0
\$\begingroup\$

I have a brushless Motor then i am using in conjunction with a ESC, powered by a Lithium Polymer Battery(3S 1300mah). I just got a new Lithium Polymer battery (6S 15000mah) from a friend and am planning on using it to power my motor.

From the motor details shown by the manufacturer here:- http://www.emaxmodel.com/views.asp?hw_id=15 , it shows the motor being rated at 3S 17A MAX. If i were to calculate it's wattage, it would be (4.2 * 3) * 17 = 219.3W, assuming a voltage of 4.2V per LiPo Cell. However, as 17A is the max rated current, and that the max continuous current is not given, i would be using 15A as an estimate, which would give me a wattage of 189 Watts.

While the motor is shown to be using 3S LiPo batteries, would i be able to power it with a 6S LiPo Battery with a lower current draw?( I'm assuming that the motor will draw less current since more voltage is supplied to it).

Am I right in thinking that i should be able to power the motor with a variety of voltages, as long as the power(voltage * current) does not exceed the max rated wattage of the motor?

If so, given an extreme example, would i be able to power the motor at 100V @ 1.89A(not that it would be feasible or would i ever do it), or is there a max limit to the voltage and/or a min limit to what the current supplied must be for the motor to work?

All thoughts, opinions and answers would be greatly appreciated.

\$\endgroup\$
  • \$\begingroup\$ Have you got access to a proper pdf data sheet? The detail on the web page is very poor. For a start 17 amps can only be taken for less than 1 minute and no other current value is offered. This makes estimating normal running maximum power difficult. I will add that increasing the voltage doesn't mean current going down but up. A motor has no idea what power it is taking. \$\endgroup\$ – Andy aka Nov 12 '14 at 13:45
  • \$\begingroup\$ Hi andy, i don't have the pdf data sheet for the motor, the best info i have is here :- modelaccessories.co.uk/emax-brushless-motor-specifications.html under GT 2210/13 where the no load current and power is shown. Am i wrong in thinking that the motor will only draw as much power as is needed? If i increase the throttle, it should draw more power and vice versa if i reduce the throttle. If so, if the votlage supplied is increased, shouldnt the current draw drop? \$\endgroup\$ – Kenneth .J Nov 12 '14 at 13:51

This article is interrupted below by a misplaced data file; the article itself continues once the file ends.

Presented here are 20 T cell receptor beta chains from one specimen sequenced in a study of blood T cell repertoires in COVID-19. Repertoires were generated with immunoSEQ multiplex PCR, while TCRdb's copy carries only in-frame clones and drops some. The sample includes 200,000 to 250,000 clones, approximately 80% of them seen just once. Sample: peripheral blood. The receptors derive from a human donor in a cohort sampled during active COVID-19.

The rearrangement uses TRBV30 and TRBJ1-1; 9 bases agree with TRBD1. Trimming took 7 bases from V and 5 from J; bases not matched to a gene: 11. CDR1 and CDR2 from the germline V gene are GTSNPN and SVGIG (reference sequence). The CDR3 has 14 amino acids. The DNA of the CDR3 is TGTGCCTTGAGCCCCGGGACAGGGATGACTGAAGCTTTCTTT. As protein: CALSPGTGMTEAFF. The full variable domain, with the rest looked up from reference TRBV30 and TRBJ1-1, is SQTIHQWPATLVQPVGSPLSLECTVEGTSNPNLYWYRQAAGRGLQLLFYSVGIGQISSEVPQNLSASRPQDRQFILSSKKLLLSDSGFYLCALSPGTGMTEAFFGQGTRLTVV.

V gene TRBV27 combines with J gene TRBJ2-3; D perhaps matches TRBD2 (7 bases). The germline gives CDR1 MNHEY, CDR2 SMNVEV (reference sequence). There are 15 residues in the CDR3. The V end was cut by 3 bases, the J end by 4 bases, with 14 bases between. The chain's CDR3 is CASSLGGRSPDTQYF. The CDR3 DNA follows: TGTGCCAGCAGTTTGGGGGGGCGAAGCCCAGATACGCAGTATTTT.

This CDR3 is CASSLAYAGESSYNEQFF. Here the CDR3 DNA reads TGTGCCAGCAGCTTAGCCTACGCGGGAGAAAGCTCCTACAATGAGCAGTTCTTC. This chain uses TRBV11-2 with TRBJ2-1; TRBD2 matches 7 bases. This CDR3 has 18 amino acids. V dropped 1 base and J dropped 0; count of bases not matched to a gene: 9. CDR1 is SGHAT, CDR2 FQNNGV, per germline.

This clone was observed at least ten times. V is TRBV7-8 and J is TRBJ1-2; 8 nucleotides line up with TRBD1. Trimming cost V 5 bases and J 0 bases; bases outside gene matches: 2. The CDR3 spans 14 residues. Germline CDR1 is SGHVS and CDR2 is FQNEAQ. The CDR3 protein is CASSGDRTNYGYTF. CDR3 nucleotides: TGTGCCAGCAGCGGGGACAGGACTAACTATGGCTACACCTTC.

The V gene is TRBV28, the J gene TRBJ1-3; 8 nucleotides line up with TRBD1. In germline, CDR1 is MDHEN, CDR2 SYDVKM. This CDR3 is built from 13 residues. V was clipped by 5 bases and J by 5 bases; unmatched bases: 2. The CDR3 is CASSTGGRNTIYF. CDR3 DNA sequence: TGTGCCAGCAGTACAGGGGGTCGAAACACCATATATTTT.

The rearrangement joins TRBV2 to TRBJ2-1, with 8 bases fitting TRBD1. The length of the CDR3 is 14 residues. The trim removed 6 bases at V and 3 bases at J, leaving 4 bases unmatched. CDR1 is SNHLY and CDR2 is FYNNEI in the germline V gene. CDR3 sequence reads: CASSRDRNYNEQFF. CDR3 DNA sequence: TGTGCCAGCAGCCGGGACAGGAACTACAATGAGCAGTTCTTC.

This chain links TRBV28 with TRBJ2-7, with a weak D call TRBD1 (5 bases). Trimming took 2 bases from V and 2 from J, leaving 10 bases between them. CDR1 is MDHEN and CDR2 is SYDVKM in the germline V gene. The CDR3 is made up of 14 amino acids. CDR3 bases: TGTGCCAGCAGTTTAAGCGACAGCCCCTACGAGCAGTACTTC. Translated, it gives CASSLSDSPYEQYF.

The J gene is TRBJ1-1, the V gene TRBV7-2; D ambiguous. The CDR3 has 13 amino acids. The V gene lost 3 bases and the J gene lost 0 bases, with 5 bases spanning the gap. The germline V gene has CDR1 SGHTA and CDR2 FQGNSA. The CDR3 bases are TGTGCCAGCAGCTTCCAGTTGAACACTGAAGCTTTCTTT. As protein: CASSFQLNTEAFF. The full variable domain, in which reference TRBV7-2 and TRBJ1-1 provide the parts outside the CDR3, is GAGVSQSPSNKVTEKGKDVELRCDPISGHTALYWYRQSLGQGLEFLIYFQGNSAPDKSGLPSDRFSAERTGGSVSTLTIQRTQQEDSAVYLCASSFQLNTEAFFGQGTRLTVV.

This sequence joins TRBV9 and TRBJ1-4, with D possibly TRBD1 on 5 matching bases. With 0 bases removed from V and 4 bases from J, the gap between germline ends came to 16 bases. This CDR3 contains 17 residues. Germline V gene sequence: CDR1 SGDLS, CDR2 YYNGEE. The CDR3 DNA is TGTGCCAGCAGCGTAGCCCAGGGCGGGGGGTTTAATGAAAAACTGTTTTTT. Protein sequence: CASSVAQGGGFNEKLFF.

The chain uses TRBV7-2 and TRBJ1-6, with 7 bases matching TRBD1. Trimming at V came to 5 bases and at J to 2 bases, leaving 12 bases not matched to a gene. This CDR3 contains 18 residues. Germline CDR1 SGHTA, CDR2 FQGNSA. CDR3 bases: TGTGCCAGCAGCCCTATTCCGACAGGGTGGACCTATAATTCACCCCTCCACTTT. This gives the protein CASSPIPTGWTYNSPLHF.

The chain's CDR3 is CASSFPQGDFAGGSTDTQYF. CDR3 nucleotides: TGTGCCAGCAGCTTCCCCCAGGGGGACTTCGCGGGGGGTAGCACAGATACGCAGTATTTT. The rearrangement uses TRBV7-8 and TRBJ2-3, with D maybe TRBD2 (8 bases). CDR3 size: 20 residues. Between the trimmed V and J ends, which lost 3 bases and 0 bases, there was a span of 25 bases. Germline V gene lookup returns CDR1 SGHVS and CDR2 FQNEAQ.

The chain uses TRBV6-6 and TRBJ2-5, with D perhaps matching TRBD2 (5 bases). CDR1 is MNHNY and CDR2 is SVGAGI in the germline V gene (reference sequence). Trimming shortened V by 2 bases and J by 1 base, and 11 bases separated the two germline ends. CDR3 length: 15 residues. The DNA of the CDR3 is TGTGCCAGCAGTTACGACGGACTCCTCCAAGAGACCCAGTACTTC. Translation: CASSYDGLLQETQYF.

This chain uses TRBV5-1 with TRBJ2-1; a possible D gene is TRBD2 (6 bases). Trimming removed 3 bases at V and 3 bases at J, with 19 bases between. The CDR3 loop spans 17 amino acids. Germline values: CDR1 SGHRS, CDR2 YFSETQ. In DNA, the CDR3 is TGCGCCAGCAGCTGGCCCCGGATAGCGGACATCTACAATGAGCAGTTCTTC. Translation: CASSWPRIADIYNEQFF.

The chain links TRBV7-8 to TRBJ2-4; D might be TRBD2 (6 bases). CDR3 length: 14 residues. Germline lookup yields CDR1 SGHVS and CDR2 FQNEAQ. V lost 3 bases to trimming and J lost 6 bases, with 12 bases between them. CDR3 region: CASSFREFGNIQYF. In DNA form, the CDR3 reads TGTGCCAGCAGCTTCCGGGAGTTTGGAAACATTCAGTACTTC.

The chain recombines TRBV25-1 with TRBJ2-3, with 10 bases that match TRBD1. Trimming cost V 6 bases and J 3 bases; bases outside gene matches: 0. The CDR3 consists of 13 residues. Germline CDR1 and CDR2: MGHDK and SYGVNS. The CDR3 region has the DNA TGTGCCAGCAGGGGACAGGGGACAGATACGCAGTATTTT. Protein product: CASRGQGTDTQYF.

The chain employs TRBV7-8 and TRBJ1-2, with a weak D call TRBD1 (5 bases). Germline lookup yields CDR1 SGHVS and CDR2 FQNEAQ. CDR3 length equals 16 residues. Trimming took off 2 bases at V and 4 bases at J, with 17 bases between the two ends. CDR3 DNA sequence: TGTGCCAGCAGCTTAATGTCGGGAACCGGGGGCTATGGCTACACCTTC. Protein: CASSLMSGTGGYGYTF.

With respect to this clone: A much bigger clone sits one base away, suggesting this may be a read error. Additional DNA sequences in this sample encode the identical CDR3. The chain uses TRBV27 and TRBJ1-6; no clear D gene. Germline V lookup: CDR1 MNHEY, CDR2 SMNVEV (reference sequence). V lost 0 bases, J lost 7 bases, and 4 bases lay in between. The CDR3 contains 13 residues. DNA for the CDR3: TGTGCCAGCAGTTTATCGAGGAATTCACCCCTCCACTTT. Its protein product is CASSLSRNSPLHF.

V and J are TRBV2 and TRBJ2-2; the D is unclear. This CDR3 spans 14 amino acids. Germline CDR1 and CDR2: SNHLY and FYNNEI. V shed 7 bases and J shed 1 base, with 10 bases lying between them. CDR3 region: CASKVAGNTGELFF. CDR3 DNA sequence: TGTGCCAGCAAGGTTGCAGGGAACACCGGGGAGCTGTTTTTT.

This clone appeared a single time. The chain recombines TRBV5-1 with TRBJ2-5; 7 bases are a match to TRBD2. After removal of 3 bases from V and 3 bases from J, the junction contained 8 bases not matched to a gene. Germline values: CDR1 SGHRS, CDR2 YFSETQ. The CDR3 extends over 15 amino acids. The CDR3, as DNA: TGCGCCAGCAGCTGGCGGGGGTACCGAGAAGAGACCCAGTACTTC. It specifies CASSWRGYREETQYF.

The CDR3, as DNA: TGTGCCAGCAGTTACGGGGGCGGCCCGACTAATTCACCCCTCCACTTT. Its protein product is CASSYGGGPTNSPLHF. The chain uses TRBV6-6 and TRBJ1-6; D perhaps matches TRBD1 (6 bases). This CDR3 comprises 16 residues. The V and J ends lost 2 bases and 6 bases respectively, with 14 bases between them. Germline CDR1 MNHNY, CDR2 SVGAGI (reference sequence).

• \$\begingroup\$ The way to run a motor off twice the voltage, taking half the current, is ... rewind it with twice as many turns. \$\endgroup\$ – Brian Drummond Nov 12 '14 at 14:53
1
\$\begingroup\$

If so, given an extreme example, would i be able to power the motor at 100V @ 1.89A(not that it would be feasible or would i ever do it), or is there a max limit to the voltage and/or a min limit to what the current supplied must be for the motor to work?

Power limit for the motor is 204 watts - that's stated in the improved link.

Also note that the speed of the motor is dependent on voltage (\$K_V\$) and that is 1270 rpm per volt applied. The more applied voltage the faster it spins and, for a fixed mechanical load, the power will increase proportionally with RPM squared. So, for a given mechanical load, power quadruples for a doubling of voltage.

This cannot be avoided because the motor spins faster with more voltage applied. Output power is \$2\pi n T\$ where n is revs per second and T is torque to the load and for a fixed mechanical load, a doubling in n also means a doubling in T hence power output to the load quadruples with a doubling of voltage.

At 100 volts applied (with only a light mechanical load), the speed of the shaft would be 127,000 RPM and the motor will shake to bits well before that point.

\$\endgroup\$

Your Answer

By clicking “Post Your Answer”, you agree to our terms of service, privacy policy and cookie policy

Not the answer you're looking for? Browse other questions tagged or ask your own question.